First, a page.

Jason Kilar, the founding chief executive of Hulu, has announced that he will be leaving the company within three months, together with chief technology officer Richard Tom. Despite or perhaps because of its outstanding success as an online video platform, there have always been tensions between its corporate partners over strategic direction.

The chief executive of Hulu said: “Rich and I have been fortunate to build and innovate alongside each other these past 5+ years and our plan is do more of that on the road ahead”. He added: “My decision to depart has been one of the toughest I’ve ever made.”

The online video venture was announced in March 2007, with the original intent of distributing through third party sites. Jason Kilar, who previously developed the business plan for Amazon to enter the online video field, was announced as chief executive in June 2007. Following a period of invitation only testing, Hulu.com opened to the public in March 2008.

Originally a joint venture between the parents of the NBC and Fox television networks, the owners of ABC joined in April 2009.

Its corporate parents have had an apparently ambivalent attitude to the surprising success of the online video venture. The fear is that despite its popularity with users, the success of Hulu threatens to devalue lucrative legacy distribution agreements.

News Corp, which controls Fox, is understood to prefer a subscription model, while Disney, which controls ABC, is said to favour a free-advertising supported service featuring recent shows. Comcast, since its acquisition of NBC, is required by regulation to be a silent partner in Hulu. CBS declined to join the venture, preferring to control its own distribution arrangements.

As chief executive of a startup with powerful parents that control the distribution of programming on which it depends, Jason Kilar has no doubt had a tough time negotiating the future strategy for Hulu.

Since arriving to an empty office in July 2007 as head of a project initially dubbed Clown Co, he presided over the growth of the business to a team of over 600 staff, generating almost $700 million in revenue in 2012, up 65% on the previous year, although it remains a loss making operation, spending half a billion dollars on programming.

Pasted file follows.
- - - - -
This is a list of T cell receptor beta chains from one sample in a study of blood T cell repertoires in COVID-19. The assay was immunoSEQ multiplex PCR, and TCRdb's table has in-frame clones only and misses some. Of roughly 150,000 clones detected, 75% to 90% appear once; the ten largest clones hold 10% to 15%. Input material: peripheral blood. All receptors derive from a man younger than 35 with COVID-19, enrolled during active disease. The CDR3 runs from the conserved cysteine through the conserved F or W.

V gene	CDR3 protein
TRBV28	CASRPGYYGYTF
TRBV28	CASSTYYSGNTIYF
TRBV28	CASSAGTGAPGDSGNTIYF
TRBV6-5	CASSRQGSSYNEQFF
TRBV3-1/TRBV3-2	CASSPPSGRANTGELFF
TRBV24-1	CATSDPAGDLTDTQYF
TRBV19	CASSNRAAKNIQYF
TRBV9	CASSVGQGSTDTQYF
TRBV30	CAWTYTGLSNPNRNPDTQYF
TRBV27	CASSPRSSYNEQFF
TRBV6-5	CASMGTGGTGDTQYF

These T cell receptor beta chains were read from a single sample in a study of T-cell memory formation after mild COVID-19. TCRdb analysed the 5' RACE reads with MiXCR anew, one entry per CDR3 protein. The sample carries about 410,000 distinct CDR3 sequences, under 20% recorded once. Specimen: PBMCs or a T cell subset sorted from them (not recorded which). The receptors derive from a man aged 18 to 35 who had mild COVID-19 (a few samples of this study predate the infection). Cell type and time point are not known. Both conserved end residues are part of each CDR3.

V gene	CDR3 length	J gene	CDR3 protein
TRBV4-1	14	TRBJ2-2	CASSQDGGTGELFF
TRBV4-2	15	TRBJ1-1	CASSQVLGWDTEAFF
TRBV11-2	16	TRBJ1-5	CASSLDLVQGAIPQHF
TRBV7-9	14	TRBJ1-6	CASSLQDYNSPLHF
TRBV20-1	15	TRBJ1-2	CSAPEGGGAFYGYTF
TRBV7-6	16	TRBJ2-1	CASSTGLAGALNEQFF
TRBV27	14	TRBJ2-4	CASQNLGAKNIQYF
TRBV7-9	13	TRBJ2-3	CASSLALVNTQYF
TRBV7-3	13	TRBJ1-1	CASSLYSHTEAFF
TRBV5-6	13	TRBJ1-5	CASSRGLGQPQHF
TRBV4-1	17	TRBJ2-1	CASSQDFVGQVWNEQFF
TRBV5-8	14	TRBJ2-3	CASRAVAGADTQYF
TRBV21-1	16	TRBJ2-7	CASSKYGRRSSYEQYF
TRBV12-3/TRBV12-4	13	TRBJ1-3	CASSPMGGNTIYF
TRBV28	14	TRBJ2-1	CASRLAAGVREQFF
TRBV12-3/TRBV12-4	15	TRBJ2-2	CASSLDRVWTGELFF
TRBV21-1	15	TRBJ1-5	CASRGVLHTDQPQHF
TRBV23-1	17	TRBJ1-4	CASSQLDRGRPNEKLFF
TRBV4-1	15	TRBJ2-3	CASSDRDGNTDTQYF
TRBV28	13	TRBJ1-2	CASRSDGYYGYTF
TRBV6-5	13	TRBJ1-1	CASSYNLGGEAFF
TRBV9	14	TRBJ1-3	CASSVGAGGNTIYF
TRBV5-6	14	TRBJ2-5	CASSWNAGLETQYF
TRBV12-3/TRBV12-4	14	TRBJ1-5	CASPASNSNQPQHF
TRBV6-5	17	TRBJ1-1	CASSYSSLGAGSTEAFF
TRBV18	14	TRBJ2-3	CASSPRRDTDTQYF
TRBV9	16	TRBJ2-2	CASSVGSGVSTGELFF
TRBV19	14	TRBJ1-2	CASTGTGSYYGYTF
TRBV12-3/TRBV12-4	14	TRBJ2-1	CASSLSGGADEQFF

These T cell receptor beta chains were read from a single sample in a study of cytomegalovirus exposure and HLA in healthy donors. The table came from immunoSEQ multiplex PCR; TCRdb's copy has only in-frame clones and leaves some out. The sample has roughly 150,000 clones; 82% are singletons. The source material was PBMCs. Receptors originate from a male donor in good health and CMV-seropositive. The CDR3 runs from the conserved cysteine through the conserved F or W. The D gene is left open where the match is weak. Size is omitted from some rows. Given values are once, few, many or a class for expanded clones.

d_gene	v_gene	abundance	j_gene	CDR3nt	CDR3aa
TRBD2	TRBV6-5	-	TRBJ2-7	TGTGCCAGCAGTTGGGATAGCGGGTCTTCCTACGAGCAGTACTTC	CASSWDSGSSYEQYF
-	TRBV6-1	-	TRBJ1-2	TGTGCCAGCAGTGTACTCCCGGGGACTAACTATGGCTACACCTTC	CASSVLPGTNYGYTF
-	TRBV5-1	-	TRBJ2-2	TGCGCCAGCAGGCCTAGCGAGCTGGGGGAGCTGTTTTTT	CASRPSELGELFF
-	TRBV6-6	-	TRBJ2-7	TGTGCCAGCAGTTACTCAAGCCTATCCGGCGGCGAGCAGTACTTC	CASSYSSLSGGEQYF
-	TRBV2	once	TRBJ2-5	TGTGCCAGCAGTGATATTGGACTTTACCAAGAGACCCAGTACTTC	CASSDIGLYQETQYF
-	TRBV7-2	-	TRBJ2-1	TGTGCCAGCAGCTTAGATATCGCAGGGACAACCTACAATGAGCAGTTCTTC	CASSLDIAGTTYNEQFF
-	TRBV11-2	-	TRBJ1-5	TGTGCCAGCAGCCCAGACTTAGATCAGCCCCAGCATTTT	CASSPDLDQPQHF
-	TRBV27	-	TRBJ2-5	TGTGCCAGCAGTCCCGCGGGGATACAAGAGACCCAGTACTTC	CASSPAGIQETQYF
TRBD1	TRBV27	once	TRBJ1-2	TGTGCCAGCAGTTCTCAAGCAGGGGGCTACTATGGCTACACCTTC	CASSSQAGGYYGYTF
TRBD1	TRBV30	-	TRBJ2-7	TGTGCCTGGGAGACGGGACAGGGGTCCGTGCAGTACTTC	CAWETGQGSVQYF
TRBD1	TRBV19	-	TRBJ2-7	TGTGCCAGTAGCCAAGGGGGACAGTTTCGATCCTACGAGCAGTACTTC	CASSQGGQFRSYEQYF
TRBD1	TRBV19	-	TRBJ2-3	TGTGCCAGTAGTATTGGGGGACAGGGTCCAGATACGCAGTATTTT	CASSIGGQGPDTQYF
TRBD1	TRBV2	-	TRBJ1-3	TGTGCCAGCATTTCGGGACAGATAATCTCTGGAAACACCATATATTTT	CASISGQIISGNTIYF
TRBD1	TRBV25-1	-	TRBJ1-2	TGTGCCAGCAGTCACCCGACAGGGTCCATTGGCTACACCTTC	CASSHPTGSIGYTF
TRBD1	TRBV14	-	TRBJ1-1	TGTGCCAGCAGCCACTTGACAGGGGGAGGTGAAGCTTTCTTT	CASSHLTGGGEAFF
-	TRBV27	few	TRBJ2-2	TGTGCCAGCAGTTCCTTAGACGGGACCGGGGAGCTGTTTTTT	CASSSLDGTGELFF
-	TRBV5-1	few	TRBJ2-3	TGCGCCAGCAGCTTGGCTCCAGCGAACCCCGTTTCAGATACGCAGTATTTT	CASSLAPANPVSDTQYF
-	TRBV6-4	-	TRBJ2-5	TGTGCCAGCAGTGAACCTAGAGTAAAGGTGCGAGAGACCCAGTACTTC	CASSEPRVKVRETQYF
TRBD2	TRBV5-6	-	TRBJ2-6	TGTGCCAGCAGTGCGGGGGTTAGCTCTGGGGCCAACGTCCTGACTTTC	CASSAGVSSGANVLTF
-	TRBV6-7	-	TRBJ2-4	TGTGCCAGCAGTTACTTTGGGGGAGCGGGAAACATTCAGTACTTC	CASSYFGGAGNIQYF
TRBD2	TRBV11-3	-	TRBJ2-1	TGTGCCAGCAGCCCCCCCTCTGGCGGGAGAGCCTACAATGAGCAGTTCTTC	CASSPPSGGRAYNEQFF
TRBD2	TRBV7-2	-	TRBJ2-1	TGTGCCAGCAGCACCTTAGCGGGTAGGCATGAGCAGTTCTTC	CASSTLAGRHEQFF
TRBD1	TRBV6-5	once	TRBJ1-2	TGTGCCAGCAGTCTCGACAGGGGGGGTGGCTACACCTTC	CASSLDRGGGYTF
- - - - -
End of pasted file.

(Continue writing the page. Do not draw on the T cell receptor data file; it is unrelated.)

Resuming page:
Hulu now has over 400 partners, providing over 50,000 hours of programmes, with 60,000 episodes of 2,300 television series available to view.

The venture closed the year with over three million subscribers to Hulu Plus. It added 200,000 in the last seven days alone, no doubt as a dividend of the holiday season.

Now available on a wide range of devices, Hulu Plus is now accessible on more than 320 million devices in the United States, not including laptop or desktop computers.

While Hulu initially launched as an online service supported by limited adverts, some subscribers to the Hulu Plus service have been critical of the increasing amount of advertising it carries.

Without clarity over strategic direction and strong backing from its corporate shareholders, Hulu faces increasingly tough competition from Amazon and Netflix.

When the original investors Providence Equity Partners sold their ten per cent stake for $200 million in October 2012, it valued the venture at $2 billion, with the share options of its founding chief executive estimated to be $40 million.

One thing it seems the parents can agree on is that Jason Kilar did a surprisingly good job at Hulu and can be expected to do well in his next venture.

Bob Iger, the chief executive of Disney, said: “Jason has been an integral part of the Hulu story, transforming it from an interesting idea into an innovative business model that continues to evolve.”

Rupert Murdoch, the chief executive of News Corporation, said: “Jason and his team have done a great job building Hulu into one of the leading online video services available today and it’s incredibly well positioned for the road ahead. We are grateful for Jason’s leadership and wish him the best on his next venture.”

It will be interesting to see what Jason and Rich do next, who will replace them, and what the future holds for Hulu.